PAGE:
Winter landscapes make for inspiring and whimsical portrait backgrounds. Uncover the secrets of shooting portraits in snow with these twelve effective tips from Offset contributors.
Shooting portraits in snow can be an opportunity to capture gorgeous photographs that seem plucked out of a fairytale. White reflects light, which is why snow can be considered almost a natural reflector for photographers. This ability to reflect light off its surface means that snow can be fantastic to work with, if used correctly.
We asked a collection of fantastic Offset artists, whose snowy portraits inspire our team and our customers on the daily, to share their tips on capturing portraits in the snow. If you’re located in snow-covered areas around the world, this is a great opportunity to hone your skills and upload snow portraits for Offset or Shutterstock.
Here are some tips from pro artists on Offset on capturing beautiful portraits in the snow.
Lisa Curesky and Christina Dittmar | The Good Brigade
Based in: New York, USA
“A snow day can be such a great opportunity to create portraits that are fun and whimsical. Or quiet and beautiful, just like the snowfall itself.”
Tip #1: Invest in a good pair of gloves
Our favorite pair has rubber tips, so I can still easily use the buttons on the camera (and my phone). However, some have the flip-back thumb and forefingers that also work great
Tip #2: Use your zoom lenses instead of prime
As much as I love using prime lenses, if I am shooting outside, I’ll opt to use my 24-70 zoom so I can avoid changing my lenses. This minimizes the risk of any condensation from setting in and damaging my equipment.
Tip #3: Bring extra batteries
Make sure you bring extra batteries if you’re shooting in snow or cold weather. When batteries are cold they lose their charge much quicker.
Tip #4: Have models wear bright colors
Creatively, I like to play with the color palette of wardrobes in the snow. Sometimes it’s just one bright pop of color on a model to play against the white winter backdrop. Other times, it might be styling that’s more in touch with nature and has a good impact, with colors such as dark browns, greens, grays, and navy blues.
Christina Biasi adds, “Snow lacks color so pictures get more interesting by adding color. Yellow and orange work particularly well since these are complementary to blue which is the color found mostly in the snow.”
Based in: London, United Kingdom
Tip #5: Use snow to soften shadows
Snow is great because it bounces daylight onto your subjects face, which softens shadows. Photographers should use this to their advantage. It especially looks good in cloudy conditions. But, if you are shooting in bright sunlight, you might be getting too much bounce. You can fix this by overexposing the background to create an unusual hazy aesthetic. Just make sure your subject is exposed!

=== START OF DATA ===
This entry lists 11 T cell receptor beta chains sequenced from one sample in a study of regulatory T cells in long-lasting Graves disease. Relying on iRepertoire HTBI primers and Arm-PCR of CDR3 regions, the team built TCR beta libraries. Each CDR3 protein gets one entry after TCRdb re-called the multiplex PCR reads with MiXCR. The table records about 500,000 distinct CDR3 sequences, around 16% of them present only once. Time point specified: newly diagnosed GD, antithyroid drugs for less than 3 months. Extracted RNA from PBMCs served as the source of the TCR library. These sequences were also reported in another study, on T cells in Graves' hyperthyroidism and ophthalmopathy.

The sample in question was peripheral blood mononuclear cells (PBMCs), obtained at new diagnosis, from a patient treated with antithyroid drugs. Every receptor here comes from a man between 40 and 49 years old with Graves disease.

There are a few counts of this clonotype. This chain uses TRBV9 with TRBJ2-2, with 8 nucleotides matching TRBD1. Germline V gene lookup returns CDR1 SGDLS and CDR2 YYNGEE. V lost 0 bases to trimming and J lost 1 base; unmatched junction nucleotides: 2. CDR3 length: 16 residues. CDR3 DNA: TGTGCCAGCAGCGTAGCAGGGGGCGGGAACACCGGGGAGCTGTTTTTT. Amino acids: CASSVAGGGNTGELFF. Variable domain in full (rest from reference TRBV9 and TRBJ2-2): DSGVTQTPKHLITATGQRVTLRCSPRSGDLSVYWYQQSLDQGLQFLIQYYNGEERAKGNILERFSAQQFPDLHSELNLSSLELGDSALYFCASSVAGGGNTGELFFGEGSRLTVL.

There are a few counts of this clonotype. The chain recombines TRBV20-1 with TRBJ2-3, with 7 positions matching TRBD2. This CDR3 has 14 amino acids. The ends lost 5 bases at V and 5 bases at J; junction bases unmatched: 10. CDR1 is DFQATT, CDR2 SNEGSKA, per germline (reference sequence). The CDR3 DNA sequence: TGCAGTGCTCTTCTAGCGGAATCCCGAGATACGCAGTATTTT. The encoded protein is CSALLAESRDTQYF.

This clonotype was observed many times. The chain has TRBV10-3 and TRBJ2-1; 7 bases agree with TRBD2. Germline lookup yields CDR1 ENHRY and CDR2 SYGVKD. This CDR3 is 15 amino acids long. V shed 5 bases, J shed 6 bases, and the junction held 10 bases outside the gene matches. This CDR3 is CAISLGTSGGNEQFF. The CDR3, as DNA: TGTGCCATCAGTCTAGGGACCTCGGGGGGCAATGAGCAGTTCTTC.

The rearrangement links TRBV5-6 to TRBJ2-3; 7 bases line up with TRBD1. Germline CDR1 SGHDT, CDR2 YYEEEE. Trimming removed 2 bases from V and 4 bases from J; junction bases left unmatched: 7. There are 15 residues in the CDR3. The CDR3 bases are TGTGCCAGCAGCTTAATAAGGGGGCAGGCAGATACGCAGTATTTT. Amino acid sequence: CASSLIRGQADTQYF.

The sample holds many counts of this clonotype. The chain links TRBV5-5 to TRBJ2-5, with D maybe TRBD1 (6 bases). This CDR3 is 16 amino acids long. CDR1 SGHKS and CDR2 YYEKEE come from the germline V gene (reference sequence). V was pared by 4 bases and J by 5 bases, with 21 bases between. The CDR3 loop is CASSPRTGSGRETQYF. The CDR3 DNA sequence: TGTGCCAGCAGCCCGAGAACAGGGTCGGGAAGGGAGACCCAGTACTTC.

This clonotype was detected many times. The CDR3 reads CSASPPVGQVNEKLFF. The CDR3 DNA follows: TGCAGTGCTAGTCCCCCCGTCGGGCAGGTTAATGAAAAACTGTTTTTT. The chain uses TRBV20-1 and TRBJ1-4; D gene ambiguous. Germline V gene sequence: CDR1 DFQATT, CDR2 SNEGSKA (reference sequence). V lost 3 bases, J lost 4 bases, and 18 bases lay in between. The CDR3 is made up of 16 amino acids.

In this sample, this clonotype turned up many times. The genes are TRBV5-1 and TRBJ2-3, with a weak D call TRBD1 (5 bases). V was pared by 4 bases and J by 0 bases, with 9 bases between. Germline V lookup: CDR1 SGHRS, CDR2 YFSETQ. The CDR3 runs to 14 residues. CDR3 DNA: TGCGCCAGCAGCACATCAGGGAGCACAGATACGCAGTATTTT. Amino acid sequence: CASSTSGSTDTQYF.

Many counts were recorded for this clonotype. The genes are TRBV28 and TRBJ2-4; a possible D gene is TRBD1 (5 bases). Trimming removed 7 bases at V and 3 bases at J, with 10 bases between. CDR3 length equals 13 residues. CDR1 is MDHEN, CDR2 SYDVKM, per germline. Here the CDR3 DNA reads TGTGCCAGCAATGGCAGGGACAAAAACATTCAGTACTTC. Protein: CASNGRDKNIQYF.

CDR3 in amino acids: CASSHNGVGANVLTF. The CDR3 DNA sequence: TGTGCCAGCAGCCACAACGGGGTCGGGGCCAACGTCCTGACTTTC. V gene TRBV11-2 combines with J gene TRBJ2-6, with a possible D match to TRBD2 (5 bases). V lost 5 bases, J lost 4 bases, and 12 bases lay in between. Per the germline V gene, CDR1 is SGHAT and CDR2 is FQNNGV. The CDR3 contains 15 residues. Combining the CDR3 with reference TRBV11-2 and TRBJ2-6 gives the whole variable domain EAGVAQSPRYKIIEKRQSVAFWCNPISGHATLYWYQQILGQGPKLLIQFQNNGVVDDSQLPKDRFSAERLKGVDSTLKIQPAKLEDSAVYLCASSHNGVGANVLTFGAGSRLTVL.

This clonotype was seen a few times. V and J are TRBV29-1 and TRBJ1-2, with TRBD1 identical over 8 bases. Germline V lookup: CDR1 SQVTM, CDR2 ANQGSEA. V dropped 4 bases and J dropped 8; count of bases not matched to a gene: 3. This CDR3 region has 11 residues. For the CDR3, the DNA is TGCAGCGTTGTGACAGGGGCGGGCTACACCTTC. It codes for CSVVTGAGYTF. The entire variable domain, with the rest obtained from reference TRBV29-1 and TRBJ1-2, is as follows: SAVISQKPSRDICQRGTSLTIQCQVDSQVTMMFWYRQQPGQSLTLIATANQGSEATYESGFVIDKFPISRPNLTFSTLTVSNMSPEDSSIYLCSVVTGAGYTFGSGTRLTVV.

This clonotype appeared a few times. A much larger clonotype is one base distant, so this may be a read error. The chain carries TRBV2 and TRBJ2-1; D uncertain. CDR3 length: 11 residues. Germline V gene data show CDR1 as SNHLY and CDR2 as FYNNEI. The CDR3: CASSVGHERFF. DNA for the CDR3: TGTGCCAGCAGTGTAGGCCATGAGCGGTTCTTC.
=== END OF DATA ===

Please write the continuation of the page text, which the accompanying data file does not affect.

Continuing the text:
Tip #6: Warm your clothes before a shoot
Things always take longer than planned when you are on a shoot, and you may be standing around a lot when shooting portraits in the snow. I was shooting portraits at a Bulgarian folk festival for eight hours in -15 degrees Celsius. I had all my ski gear on, and felt great, but was only wearing my hiking boots and one pair of socks. Soon, I realized that fashionable hiking boots were not as warm as I thought!
Tip #7: Plan your gear accordingly
Plan your gear so that you won’t need to constantly be opening bags, or taking off bulky equipment or clothes. Put any spare batteries and other bits that you need access to into more convenient side pockets or jacket pockets.
Tip #8: Invest in a good camera harness
Taking portraits while skiing is a complete pain, with all the ski gear restricting your movements. That’s why I use a Blackrapid camera harness so the camera hangs down by my hip, almost like a shoulder bag. I can safely ski with the camera in the harness, and quickly pull it up for a shot all while knowing it’s safe and out of the way.
Christina Biasi | Petra Silie
Based in: Kuopio, Finland
Tip #9: Include the environment
There’s nothing more picturesque than a winter landscape. That’s why you should always incorporate the environment. I love the simplicity of environmental portraits in the winter.
Based in: Wisconsin, United States
“I love shooting in the winter months. The light is at a lower, more beautiful and flattering angle for the majority of the day which means you aren’t as restricted to ‘the golden hours.’”
Tip #10: How to see snowflakes
If you want to see snowflakes falling, you need to place your subject in front of a darker object. For example, evergreen trees work really well. That, combined with a long lens, will really give your snowflakes dimension.
Tip #11: Use manual focus
If you are shooting during a snowfall or blizzard, use manual focus because most autofocus systems will have a difficult time focusing on a subject when snow is falling in front of them.
Tip #12: Protect your gear
You have to protect your gear when shooting in the snow! Plastic bags or scarves wrapped around your camera in between shots will keep them from getting too wet.
We hope these tips help you with your next winter portrait photo shoot. We can’t wait to see the content you create next at Offset and Shutterstock.
Top image by The Good Brigade.
Looking for more inspiration for your next shoot? Check out these articles:
Professional Tips for Magical Winter Landscape Photos
Top Tips for Capturing Beautiful Travel Photographs That Sell
January Fresh: New Content We Love
Journey to the Most Inaccessible, Coldest Places on Earth
19 Unexpected Things Photographers Keep in their Camera Bags
The post Offset Artists Share 12 Tips on Shooting Portraits in Snow appeared first on The Shutterstock Blog.
Read more: shutterstock.com